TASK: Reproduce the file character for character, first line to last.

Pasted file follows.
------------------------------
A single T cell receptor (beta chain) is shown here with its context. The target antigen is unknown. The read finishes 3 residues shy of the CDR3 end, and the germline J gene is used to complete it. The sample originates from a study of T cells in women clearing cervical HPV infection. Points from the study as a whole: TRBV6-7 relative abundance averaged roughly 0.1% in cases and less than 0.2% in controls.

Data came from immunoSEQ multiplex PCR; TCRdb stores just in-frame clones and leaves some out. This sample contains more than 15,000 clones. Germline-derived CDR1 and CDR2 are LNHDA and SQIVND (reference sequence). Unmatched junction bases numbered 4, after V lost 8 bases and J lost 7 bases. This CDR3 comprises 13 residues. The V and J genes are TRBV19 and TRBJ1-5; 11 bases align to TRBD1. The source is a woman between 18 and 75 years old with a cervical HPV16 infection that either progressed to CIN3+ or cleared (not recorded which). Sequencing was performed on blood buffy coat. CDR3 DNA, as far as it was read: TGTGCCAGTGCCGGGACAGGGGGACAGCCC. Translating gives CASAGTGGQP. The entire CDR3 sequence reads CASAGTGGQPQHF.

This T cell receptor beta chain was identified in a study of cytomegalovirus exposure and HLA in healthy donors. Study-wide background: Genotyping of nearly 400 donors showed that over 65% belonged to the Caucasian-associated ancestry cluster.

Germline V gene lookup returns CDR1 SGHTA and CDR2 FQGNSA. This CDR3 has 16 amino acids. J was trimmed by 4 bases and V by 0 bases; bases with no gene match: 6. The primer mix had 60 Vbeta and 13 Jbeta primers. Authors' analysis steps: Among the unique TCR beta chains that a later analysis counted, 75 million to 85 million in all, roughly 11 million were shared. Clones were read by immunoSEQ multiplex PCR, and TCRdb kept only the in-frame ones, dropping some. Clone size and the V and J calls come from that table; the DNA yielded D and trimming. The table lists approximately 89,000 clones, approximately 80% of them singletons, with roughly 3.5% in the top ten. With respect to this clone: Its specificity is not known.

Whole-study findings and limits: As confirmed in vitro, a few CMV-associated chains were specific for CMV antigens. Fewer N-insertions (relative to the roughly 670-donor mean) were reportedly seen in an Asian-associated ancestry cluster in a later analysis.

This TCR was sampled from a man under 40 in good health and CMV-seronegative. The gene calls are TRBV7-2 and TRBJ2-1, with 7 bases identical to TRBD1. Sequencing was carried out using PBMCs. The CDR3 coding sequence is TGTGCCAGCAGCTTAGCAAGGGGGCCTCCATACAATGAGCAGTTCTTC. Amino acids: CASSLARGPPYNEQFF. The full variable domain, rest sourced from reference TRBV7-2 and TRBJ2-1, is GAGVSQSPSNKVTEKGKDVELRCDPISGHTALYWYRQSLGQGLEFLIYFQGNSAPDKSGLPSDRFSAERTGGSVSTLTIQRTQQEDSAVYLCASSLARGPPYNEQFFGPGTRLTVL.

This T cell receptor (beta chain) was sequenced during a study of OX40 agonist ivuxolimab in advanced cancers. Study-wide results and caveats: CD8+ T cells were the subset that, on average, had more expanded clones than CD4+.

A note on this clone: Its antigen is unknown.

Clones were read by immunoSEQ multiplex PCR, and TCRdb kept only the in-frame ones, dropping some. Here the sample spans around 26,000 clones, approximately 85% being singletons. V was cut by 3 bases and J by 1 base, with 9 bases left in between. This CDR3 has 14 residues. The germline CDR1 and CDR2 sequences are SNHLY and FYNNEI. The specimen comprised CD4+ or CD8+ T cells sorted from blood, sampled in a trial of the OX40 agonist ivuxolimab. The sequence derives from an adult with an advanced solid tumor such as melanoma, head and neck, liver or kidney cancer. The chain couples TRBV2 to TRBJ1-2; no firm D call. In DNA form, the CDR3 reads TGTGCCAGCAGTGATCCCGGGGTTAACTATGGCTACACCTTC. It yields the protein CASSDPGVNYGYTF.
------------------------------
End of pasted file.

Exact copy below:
A single T cell receptor (beta chain) is shown here with its context. The target antigen is unknown. The read finishes 3 residues shy of the CDR3 end, and the germline J gene is used to complete it. The sample originates from a study of T cells in women clearing cervical HPV infection. Points from the study as a whole: TRBV6-7 relative abundance averaged roughly 0.1% in cases and less than 0.2% in controls.

Data came from immunoSEQ multiplex PCR; TCRdb stores just in-frame clones and leaves some out. This sample contains more than 15,000 clones. Germline-derived CDR1 and CDR2 are LNHDA and SQIVND (reference sequence). Unmatched junction bases numbered 4, after V lost 8 bases and J lost 7 bases. This CDR3 comprises 13 residues. The V and J genes are TRBV19 and TRBJ1-5; 11 bases align to TRBD1. The source is a woman between 18 and 75 years old with a cervical HPV16 infection that either progressed to CIN3+ or cleared (not recorded which). Sequencing was performed on blood buffy coat. CDR3 DNA, as far as it was read: TGTGCCAGTGCCGGGACAGGGGGACAGCCC. Translating gives CASAGTGGQP. The entire CDR3 sequence reads CASAGTGGQPQHF.

This T cell receptor beta chain was identified in a study of cytomegalovirus exposure and HLA in healthy donors. Study-wide background: Genotyping of nearly 400 donors showed that over 65% belonged to the Caucasian-associated ancestry cluster.

Germline V gene lookup returns CDR1 SGHTA and CDR2 FQGNSA. This CDR3 has 16 amino acids. J was trimmed by 4 bases and V by 0 bases; bases with no gene match: 6. The primer mix had 60 Vbeta and 13 Jbeta primers. Authors' analysis steps: Among the unique TCR beta chains that a later analysis counted, 75 million to 85 million in all, roughly 11 million were shared. Clones were read by immunoSEQ multiplex PCR, and TCRdb kept only the in-frame ones, dropping some. Clone size and the V and J calls come from that table; the DNA yielded D and trimming. The table lists approximately 89,000 clones, approximately 80% of them singletons, with roughly 3.5% in the top ten. With respect to this clone: Its specificity is not known.

Whole-study findings and limits: As confirmed in vitro, a few CMV-associated chains were specific for CMV antigens. Fewer N-insertions (relative to the roughly 670-donor mean) were reportedly seen in an Asian-associated ancestry cluster in a later analysis.

This TCR was sampled from a man under 40 in good health and CMV-seronegative. The gene calls are TRBV7-2 and TRBJ2-1, with 7 bases identical to TRBD1. Sequencing was carried out using PBMCs. The CDR3 coding sequence is TGTGCCAGCAGCTTAGCAAGGGGGCCTCCATACAATGAGCAGTTCTTC. Amino acids: CASSLARGPPYNEQFF. The full variable domain, rest sourced from reference TRBV7-2 and TRBJ2-1, is GAGVSQSPSNKVTEKGKDVELRCDPISGHTALYWYRQSLGQGLEFLIYFQGNSAPDKSGLPSDRFSAERTGGSVSTLTIQRTQQEDSAVYLCASSLARGPPYNEQFFGPGTRLTVL.

This T cell receptor (beta chain) was sequenced during a study of OX40 agonist ivuxolimab in advanced cancers. Study-wide results and caveats: CD8+ T cells were the subset that, on average, had more expanded clones than CD4+.

A note on this clone: Its antigen is unknown.

Clones were read by immunoSEQ multiplex PCR, and TCRdb kept only the in-frame ones, dropping some. Here the sample spans around 26,000 clones, approximately 85% being singletons. V was cut by 3 bases and J by 1 base, with 9 bases left in between. This CDR3 has 14 residues. The germline CDR1 and CDR2 sequences are SNHLY and FYNNEI. The specimen comprised CD4+ or CD8+ T cells sorted from blood, sampled in a trial of the OX40 agonist ivuxolimab. The sequence derives from an adult with an advanced solid tumor such as melanoma, head and neck, liver or kidney cancer. The chain couples TRBV2 to TRBJ1-2; no firm D call. In DNA form, the CDR3 reads TGTGCCAGCAGTGATCCCGGGGTTAACTATGGCTACACCTTC. It yields the protein CASSDPGVNYGYTF.